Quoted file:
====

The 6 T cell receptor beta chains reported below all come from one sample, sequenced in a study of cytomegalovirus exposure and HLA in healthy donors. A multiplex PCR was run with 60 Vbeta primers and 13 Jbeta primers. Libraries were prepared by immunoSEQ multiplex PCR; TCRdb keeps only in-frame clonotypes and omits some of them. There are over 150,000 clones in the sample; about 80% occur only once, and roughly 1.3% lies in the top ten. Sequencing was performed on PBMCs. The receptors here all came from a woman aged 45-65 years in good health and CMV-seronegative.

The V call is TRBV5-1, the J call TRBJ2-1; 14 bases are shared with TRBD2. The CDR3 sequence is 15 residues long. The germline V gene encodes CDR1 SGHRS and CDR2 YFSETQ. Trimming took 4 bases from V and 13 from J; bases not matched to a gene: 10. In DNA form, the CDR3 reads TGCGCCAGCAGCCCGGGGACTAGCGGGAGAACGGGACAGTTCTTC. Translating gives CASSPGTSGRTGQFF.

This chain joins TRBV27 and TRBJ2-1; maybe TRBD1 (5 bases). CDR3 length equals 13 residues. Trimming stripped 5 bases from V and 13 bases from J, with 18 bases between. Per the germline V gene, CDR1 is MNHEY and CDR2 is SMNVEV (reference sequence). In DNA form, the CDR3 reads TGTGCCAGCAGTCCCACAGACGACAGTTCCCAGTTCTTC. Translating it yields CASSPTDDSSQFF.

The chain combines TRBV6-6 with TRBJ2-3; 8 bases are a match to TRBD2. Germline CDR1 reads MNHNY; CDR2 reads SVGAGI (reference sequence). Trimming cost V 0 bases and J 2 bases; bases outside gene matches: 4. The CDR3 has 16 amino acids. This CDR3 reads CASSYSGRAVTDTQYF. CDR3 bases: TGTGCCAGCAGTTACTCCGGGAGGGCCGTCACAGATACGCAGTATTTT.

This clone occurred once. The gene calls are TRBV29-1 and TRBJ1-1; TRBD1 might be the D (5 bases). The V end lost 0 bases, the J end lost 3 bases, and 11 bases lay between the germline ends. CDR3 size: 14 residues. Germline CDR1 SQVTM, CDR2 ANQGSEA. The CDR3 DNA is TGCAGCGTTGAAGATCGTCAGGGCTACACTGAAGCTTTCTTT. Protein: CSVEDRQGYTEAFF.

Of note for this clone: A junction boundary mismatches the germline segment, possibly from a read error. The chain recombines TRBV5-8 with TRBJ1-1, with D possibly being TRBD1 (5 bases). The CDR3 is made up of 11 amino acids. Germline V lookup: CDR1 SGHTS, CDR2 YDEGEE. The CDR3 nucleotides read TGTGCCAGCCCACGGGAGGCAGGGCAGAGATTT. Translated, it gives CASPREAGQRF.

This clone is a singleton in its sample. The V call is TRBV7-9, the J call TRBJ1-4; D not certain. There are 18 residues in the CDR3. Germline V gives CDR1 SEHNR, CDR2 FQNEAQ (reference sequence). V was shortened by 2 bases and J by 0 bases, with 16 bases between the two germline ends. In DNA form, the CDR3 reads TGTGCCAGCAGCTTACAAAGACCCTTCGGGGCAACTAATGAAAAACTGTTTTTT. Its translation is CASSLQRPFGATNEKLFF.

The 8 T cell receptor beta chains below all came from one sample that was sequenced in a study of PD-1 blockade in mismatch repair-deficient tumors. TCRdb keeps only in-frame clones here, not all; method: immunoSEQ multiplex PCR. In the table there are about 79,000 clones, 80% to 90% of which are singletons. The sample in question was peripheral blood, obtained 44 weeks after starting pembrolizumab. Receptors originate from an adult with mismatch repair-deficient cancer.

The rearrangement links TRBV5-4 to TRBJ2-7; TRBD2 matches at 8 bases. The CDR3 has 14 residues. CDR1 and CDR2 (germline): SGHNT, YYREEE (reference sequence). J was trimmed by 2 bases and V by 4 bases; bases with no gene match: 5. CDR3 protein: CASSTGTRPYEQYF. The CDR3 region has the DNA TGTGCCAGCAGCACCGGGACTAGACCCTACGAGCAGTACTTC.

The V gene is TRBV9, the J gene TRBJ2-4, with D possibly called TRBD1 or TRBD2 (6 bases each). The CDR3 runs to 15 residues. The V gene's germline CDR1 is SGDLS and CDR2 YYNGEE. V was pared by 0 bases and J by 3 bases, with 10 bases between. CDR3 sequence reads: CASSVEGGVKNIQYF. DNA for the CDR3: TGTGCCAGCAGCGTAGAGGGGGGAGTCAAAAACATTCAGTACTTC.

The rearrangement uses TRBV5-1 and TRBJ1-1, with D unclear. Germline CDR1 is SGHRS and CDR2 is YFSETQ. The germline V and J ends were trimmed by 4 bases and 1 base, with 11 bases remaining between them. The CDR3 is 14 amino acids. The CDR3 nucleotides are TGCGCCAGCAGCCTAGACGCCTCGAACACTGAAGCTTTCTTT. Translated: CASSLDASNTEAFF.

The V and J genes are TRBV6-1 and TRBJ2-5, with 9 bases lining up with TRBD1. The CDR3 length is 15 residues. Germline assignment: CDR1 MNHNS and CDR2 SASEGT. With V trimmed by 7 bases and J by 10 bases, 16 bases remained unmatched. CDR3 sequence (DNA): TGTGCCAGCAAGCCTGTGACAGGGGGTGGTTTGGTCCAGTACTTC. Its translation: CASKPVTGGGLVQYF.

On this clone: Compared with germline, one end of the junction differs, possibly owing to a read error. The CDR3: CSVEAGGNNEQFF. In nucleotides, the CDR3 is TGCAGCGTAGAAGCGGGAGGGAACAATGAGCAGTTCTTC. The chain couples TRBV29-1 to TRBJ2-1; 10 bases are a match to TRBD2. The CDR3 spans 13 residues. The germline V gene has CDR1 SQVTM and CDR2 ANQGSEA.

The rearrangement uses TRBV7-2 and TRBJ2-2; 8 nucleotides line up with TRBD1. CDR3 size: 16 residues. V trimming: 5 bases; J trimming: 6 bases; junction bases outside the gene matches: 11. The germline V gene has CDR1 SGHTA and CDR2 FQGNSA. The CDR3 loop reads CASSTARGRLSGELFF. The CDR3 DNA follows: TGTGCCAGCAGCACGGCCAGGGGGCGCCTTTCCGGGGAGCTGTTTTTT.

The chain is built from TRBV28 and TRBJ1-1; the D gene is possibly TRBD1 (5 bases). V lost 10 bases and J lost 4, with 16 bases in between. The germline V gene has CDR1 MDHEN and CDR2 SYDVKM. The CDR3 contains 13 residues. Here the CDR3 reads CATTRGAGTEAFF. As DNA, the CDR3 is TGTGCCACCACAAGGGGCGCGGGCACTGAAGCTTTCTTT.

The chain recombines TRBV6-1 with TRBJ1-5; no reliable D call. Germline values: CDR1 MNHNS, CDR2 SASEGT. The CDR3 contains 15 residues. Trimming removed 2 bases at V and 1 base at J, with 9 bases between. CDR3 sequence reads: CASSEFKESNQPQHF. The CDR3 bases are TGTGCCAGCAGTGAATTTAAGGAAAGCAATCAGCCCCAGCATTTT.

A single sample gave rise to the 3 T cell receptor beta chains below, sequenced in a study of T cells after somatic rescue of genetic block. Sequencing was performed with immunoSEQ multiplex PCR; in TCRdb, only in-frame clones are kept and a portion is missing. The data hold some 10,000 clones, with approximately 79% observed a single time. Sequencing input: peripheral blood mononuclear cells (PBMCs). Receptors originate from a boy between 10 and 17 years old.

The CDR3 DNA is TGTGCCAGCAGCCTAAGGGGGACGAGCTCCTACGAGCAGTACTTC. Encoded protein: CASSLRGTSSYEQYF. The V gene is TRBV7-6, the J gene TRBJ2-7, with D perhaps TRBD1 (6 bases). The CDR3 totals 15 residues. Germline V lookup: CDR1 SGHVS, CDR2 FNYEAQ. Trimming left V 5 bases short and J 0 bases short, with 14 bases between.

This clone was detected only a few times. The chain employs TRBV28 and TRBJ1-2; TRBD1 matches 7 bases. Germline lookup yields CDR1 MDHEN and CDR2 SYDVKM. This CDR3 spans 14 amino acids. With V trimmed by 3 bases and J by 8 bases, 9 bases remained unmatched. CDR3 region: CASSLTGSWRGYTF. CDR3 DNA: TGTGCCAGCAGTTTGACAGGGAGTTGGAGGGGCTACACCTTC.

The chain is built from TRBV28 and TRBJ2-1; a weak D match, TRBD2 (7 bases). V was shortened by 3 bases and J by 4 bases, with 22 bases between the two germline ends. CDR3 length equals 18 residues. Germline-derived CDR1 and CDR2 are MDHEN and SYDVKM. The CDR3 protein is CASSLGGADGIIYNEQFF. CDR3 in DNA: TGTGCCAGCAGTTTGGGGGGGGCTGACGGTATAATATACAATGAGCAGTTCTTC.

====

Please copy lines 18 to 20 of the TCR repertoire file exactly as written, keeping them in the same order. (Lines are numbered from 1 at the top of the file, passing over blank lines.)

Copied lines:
The CDR3 DNA is TGTGCCAGCAGCCTAAGGGGGACGAGCTCCTACGAGCAGTACTTC. Encoded protein: CASSLRGTSSYEQYF. The V gene is TRBV7-6, the J gene TRBJ2-7, with D perhaps TRBD1 (6 bases). The CDR3 totals 15 residues. Germline V lookup: CDR1 SGHVS, CDR2 FNYEAQ. Trimming left V 5 bases short and J 0 bases short, with 14 bases between.

This clone was detected only a few times. The chain employs TRBV28 and TRBJ1-2; TRBD1 matches 7 bases. Germline lookup yields CDR1 MDHEN and CDR2 SYDVKM. This CDR3 spans 14 amino acids. With V trimmed by 3 bases and J by 8 bases, 9 bases remained unmatched. CDR3 region: CASSLTGSWRGYTF. CDR3 DNA: TGTGCCAGCAGTTTGACAGGGAGTTGGAGGGGCTACACCTTC.

The chain is built from TRBV28 and TRBJ2-1; a weak D match, TRBD2 (7 bases). V was shortened by 3 bases and J by 4 bases, with 22 bases between the two germline ends. CDR3 length equals 18 residues. Germline-derived CDR1 and CDR2 are MDHEN and SYDVKM. The CDR3 protein is CASSLGGADGIIYNEQFF. CDR3 in DNA: TGTGCCAGCAGTTTGGGGGGGGCTGACGGTATAATATACAATGAGCAGTTCTTC.